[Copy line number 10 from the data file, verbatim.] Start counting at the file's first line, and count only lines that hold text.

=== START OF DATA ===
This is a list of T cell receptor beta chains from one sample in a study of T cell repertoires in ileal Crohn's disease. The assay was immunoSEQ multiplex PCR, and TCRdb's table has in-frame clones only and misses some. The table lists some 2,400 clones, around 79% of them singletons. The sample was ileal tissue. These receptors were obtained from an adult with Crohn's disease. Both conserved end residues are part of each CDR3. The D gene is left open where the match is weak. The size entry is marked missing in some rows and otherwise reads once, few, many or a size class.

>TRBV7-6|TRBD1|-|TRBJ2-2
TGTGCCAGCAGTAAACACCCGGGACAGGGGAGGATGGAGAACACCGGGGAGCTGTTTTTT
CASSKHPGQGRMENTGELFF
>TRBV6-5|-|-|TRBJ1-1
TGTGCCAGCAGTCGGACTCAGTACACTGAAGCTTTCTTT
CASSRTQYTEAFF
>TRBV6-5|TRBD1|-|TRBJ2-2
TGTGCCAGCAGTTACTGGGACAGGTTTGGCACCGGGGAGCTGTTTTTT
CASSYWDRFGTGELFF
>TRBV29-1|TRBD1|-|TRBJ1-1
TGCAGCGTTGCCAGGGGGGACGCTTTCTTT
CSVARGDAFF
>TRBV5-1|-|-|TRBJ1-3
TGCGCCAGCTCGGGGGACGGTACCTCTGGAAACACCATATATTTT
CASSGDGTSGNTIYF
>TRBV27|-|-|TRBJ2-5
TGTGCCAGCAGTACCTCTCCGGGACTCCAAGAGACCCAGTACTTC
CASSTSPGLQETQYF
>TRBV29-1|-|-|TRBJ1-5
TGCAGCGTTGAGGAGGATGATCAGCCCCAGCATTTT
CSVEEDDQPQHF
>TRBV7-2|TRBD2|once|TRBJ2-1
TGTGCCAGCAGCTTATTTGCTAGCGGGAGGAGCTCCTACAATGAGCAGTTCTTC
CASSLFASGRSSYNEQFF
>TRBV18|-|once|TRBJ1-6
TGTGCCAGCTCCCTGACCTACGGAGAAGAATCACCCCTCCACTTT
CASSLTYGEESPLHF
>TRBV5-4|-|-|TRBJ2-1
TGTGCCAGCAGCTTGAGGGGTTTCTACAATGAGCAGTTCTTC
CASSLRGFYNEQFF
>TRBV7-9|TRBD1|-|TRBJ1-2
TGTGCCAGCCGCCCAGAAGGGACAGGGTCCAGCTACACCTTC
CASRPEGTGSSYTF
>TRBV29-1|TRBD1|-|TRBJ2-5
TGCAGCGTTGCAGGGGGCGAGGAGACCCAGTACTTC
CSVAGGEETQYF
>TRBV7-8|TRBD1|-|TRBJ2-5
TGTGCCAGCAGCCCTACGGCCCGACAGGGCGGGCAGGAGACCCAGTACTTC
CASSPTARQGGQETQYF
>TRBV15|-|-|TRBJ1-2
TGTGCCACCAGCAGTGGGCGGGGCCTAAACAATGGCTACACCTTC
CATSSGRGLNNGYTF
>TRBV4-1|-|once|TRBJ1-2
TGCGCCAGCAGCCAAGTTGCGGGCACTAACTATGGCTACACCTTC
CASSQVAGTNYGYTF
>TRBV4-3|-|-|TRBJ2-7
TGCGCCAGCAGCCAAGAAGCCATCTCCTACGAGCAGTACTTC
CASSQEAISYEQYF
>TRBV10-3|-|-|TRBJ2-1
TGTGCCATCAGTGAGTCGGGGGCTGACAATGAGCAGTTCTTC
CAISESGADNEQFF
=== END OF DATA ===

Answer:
CASSYWDRFGTGELFF